There is something here, however, which we cannot avoid mentioning; something which makes this meeting here today topical. You may see that Europe is suffering from a serious crisis; in fact, it is suffering from more than one crisis at the same time. You have obviously heard much about the financial crisis, economic stagnation, and the problems concerning decision-making in the EU; but the most spectacular, most obvious and most acute crisis today is the migrant crisis. This is why I asked Zoltán to give me the opportunity to speak here, at this meeting. I would like to make it perfectly clear to you that the current uncontrolled, unregulated and illegal flow of immigration – the flood of migrants pouring into Europe – shall not change the Hungarian government’s education policy. Our openness will not be replaced with a period of isolation; the welcome and greetings we extend to you will not be replaced with rejection; and the friendship we share with you will not turn into animosity. You all arrived in Hungary in a legally regulated, lawful manner, you have always observed the laws of Hungary – both when you first arrived and during your stay here – and you have always shown respect towards the Hungarian people; this is why you are studying at Hungarian universities. And we, too, have always shown you respect: we have extended to you that which in Hungary we call the right of guests, and we do not want to change this. So I am asking you to consider the following. You may read about political debate related to migrant affairs, in which Hungary will continue to take a firm stance: we insist on the observance of our laws and on the observance of the rules regarding entry into the country, and reject the uncontrolled and unregulated influx of migrants. We shall continue to pursue this line of policy, but we shall nonetheless continue to encourage students from abroad to come to Hungary, to feel at home here and to spread Hungary’s reputation.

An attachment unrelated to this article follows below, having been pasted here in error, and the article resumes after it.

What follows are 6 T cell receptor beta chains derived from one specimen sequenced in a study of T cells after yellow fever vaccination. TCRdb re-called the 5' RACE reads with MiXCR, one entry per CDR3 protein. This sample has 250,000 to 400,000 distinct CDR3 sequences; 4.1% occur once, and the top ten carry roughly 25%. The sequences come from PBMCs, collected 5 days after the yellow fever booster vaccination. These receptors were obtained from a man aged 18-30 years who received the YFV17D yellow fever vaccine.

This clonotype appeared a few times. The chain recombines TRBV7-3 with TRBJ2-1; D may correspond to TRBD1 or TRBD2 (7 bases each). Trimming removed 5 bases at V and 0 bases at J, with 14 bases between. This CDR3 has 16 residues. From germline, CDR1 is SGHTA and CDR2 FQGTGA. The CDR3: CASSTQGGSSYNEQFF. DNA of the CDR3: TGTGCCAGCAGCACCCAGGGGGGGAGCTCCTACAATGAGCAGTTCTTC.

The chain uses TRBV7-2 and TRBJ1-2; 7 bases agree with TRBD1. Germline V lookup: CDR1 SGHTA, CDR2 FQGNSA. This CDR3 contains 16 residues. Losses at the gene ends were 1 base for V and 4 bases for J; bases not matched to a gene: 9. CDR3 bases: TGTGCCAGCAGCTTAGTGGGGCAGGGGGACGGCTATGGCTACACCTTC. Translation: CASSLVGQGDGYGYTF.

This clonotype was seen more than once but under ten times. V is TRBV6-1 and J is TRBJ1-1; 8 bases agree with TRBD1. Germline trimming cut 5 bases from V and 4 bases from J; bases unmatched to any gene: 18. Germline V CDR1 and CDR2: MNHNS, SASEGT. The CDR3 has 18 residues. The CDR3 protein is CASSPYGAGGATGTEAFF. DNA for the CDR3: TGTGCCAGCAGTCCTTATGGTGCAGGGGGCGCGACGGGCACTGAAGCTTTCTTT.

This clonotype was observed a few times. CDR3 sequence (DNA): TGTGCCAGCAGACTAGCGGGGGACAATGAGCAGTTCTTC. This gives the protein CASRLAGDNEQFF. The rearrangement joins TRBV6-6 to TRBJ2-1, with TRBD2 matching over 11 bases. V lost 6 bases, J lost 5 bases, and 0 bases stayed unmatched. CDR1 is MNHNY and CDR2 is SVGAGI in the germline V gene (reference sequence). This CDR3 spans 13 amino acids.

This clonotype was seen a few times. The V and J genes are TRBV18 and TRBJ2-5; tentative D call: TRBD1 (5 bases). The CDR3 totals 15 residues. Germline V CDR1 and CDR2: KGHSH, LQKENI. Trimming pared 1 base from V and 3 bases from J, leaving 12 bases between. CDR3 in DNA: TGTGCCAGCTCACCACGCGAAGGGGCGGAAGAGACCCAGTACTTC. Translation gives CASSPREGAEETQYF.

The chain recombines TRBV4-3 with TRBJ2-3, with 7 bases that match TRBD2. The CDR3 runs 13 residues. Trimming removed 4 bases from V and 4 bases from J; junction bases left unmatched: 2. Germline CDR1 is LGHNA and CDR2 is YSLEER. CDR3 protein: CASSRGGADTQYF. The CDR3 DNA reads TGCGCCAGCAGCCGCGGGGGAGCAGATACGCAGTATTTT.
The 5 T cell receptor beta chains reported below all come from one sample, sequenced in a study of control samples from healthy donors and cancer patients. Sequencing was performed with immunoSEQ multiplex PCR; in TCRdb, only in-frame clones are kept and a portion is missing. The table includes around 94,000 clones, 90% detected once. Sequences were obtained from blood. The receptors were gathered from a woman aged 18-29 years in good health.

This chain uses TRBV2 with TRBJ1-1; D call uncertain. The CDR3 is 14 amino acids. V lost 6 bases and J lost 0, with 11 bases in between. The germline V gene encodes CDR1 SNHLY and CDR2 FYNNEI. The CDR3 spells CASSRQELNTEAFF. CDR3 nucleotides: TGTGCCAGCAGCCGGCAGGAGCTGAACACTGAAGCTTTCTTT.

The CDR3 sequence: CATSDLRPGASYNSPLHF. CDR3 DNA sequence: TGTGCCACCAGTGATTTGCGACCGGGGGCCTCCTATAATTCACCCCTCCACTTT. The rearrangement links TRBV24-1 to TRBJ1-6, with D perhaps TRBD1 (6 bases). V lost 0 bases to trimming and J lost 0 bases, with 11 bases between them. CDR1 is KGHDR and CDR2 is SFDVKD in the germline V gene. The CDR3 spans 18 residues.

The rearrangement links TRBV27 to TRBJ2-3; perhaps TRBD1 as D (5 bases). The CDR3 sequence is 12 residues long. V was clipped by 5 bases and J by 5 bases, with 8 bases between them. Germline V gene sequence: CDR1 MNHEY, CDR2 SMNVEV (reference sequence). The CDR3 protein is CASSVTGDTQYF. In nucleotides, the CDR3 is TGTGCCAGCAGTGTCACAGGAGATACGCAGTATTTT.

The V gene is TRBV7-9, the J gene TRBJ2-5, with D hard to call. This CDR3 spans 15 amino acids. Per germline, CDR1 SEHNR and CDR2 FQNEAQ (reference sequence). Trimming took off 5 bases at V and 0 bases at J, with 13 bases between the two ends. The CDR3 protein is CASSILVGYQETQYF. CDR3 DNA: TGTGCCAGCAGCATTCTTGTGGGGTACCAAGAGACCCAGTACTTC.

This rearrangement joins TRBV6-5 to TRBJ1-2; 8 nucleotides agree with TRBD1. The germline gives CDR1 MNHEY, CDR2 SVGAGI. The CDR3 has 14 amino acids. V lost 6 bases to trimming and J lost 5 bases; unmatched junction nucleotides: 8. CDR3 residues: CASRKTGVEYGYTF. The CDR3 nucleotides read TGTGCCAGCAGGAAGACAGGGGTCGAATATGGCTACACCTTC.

You are safe here; the Hungarian government guarantees your security, and you are under our protection, according to the rules applying to guests. I sincerely hope that this has been your experience so far, and that this will not change. There will be no political atmosphere in Hungary which would reject you; our relationship with you will continue to be characterised by openness and friendship. So I am asking you to enjoy your time in Hungary, to spend your time here usefully, and to make use of the latest scholarship opportunities. If you are able to help in the work of the Minister and the work of the universities with your observations, please do not keep them to yourselves, but share them: let them be heard, and should you come up against any difficulty, feel free to talk about it. Hungary will remain an island of peace, security and respect for the law within Europe, and it will continue to remain a free country. While we are compelled to adopt certain measures in the interest of our security, these must not curtail our freedom, and we shall therefore make every effort to ensure that you can study in Hungary just as successfully in the future as you have done up to now.

We must exercise particular tact towards Muslim countries. In Hungary we have a very clear philosophical and theoretical position: politics in Hungary is founded on Christian roots, and Christian teachings forbid anti-Muslim sentiments. Consequently, we reject any anti-Muslim policy. Any subject is open to debate, any subject is open to discussion, because we are a free country; but we shall not allow anyone to be discriminated against on account of their ideology, origin or religion. We demand this respect, security and freedom for ourselves, and we shall extend the same to the Muslims who live here, in Hungary, alongside us. We shall continue the policy of Eastward Opening; I have just come back from Tehran, and I shall visit other countries even further away where the Muslim faith is the guiding principle of life. We shall extend our economic and political cooperation, and shall increase the number of scholarships granted to students coming to Hungary from Muslim countries.

To those for whom it is relevant I wish you a Merry Christmas, and to everyone else a Happy New Year!